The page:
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Published on: Vocabulary

All the Different Ways to Say “Excuse Me” in Spanish

Embarking on your Spanish language journey and want to ensure your apologies come across as polite? We’re here to guide you! The Spanish phrase equivalent to the English “Excuse me” is essential to sounding courteous and it takes on three variations. By using the best expression, you’ll not only appear more fluent but also more respectful.

But remember, like most common phrases, the same sentence can’t be applied universally without considering the context. How you say “Excuse me” greatly depends on the situation at hand. It differs whether you’re asking for someone’s attention, apologizing for accidentally bumping into someone, or addressing someone younger or older than you. The phrase translates differently in each case, and using the most commonly used expression might not always be suitable.

In this article, we delve into the myriad contexts where “Excuse me” is used and provide its Spanish translations. We’ll guide you through various formal and informal situations, explaining different expressions for each scenario. Whether you need to politely ask someone to move, or request additional time, these phrases will come in handy. Moreover, you’ll learn how to respond appropriately with phrases like “You’re Welcome” in Spanish.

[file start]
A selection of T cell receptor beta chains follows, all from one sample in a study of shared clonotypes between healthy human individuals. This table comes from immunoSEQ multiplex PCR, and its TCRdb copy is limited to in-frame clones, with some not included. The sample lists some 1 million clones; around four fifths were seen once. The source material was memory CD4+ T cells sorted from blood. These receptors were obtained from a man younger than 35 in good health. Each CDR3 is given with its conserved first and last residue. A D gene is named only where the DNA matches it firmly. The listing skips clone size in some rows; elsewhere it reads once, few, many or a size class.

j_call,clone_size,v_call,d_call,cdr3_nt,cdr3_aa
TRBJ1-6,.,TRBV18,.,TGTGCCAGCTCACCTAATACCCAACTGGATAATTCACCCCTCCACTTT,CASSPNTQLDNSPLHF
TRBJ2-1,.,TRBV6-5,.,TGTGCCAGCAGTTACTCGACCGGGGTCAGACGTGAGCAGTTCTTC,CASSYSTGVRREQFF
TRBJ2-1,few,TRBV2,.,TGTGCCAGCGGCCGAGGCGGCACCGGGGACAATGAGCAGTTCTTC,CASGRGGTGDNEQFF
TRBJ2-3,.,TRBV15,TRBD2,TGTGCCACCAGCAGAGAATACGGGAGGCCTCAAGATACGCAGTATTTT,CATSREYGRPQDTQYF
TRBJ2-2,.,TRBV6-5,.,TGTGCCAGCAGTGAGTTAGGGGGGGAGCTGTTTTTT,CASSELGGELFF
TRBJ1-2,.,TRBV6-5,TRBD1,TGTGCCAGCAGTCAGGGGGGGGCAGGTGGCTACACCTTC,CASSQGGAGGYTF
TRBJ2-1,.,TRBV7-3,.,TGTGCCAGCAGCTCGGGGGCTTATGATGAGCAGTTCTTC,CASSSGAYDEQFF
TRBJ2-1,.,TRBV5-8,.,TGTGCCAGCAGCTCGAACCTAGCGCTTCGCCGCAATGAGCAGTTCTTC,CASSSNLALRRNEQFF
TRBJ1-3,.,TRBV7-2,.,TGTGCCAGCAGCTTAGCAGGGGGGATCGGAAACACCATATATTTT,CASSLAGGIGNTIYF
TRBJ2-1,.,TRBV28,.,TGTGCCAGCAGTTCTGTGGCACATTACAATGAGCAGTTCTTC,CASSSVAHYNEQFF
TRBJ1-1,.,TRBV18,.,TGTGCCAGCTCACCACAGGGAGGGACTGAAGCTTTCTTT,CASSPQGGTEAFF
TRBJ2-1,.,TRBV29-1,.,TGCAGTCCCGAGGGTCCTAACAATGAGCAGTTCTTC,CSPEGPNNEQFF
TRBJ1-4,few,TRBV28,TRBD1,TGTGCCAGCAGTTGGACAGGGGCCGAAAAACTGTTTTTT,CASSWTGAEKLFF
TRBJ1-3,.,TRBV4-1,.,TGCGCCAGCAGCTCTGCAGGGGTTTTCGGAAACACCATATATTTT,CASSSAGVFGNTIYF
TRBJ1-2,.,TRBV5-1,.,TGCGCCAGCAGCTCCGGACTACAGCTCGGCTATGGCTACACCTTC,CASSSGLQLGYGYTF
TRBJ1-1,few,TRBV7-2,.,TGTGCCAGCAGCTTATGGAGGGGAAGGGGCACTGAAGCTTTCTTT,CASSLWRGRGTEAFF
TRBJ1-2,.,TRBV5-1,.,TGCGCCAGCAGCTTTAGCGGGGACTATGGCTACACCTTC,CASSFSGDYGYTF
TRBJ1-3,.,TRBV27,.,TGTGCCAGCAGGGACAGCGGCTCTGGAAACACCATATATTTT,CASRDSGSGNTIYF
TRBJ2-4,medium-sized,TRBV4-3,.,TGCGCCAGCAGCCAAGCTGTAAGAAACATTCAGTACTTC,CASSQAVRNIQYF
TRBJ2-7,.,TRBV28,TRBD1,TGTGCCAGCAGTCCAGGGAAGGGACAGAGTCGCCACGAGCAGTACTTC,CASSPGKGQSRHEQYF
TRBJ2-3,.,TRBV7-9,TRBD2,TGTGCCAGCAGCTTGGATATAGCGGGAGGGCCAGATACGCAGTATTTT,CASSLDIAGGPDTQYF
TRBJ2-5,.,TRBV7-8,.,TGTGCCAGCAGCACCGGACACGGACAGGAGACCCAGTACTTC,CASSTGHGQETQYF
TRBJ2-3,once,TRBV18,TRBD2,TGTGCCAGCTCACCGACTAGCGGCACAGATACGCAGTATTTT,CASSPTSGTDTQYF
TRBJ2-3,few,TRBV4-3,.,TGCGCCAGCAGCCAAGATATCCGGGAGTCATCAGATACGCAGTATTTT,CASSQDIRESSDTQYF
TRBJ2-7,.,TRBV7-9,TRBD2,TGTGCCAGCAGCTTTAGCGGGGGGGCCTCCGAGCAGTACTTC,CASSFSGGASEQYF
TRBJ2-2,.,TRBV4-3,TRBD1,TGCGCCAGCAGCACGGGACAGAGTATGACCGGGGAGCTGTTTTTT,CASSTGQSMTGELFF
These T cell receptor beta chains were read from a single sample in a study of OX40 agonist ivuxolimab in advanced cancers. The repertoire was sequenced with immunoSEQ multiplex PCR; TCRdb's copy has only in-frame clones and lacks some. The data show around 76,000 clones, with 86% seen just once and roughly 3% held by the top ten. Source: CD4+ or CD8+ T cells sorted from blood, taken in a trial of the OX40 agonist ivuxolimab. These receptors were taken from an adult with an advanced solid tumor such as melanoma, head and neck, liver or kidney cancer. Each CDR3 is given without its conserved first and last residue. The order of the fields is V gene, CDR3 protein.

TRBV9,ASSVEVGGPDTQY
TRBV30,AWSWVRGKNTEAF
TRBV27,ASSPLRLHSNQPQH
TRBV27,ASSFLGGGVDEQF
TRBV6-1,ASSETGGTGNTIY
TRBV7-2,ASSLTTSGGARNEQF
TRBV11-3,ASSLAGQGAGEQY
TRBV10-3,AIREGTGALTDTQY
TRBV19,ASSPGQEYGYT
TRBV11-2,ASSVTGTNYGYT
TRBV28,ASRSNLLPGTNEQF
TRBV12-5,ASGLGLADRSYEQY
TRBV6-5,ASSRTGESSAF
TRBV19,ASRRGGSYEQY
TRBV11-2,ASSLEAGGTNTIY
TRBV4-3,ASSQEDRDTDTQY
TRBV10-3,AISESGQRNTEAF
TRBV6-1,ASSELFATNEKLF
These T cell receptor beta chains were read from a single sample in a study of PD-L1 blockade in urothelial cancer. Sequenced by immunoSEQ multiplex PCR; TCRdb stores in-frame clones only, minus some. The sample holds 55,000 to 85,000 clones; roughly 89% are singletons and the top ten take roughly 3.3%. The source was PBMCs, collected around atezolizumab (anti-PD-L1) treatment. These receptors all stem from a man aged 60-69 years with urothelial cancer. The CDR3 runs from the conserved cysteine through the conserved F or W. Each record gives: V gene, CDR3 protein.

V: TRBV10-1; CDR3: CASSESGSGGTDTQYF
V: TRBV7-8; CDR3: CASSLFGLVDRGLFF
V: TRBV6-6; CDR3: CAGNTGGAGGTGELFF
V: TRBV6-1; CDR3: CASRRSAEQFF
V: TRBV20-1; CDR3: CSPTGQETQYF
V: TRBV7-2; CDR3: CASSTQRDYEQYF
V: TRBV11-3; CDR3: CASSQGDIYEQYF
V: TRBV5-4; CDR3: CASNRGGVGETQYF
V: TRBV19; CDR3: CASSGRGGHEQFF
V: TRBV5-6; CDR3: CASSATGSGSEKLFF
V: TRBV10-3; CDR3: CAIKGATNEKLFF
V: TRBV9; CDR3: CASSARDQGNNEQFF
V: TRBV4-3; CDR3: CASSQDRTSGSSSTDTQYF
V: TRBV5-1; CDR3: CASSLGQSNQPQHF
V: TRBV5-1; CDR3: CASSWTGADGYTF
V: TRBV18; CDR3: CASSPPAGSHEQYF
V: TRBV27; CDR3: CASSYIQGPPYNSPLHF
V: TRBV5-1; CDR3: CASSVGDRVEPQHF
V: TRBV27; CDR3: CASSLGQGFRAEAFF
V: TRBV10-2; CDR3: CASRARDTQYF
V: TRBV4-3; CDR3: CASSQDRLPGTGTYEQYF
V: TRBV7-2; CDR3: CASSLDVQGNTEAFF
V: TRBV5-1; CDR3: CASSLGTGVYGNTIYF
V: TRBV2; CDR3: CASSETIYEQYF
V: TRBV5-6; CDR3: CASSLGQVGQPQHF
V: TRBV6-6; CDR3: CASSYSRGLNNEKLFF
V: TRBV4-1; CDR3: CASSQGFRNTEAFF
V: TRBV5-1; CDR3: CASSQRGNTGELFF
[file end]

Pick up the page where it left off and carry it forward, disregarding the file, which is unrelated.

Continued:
We’ve curated this guide to cover all bases—from common phrases to the best expressions in a formal setting. So, whether you’re engaging in Spanish Conversation Classes or speaking casually with friends, these expressions will help you navigate every situation with ease. Let’s explore these 10 different ways to say “excuse me” in Spanish and enrich your Spanish-speaking skills.

1. Perdón

Perdón” is the most common way to say “excuse me” and is used for an apology. However, we only use it for small apologies. But, “perdón” can also be used in situations when we interrupt the other person’s activities and it still has an apology tone. Unlike “permiso”’, “perdón” is a bit more informal.

  • Perdón, ¿dónde está el baño? – Excuse me, where is the bathroom?
  • Perdón, ¿interrumpo algo? – Excuse me, am I interrupting something?
  • Perdón, quisiera pedirte algo. – Excuse me, I would like to ask you something.

Some regions use “excuse me” as a way of saying “I’m sorry, I didn’t hear you, could you repeat?” and say it as a question. For example, you don’t understand what your friend said to you, so you say “¿perdón?”.

2. Perdone / Perdona

Also, there is a slightly more formal way to use “perdón” and that is “perdone” or “perdona”. They mean the same thing and can be used in the same way (both can be used for both men and women). It is used to address people with whom we want to ask permission but a little more formally, it can be with people we don’t know and we want to be polite.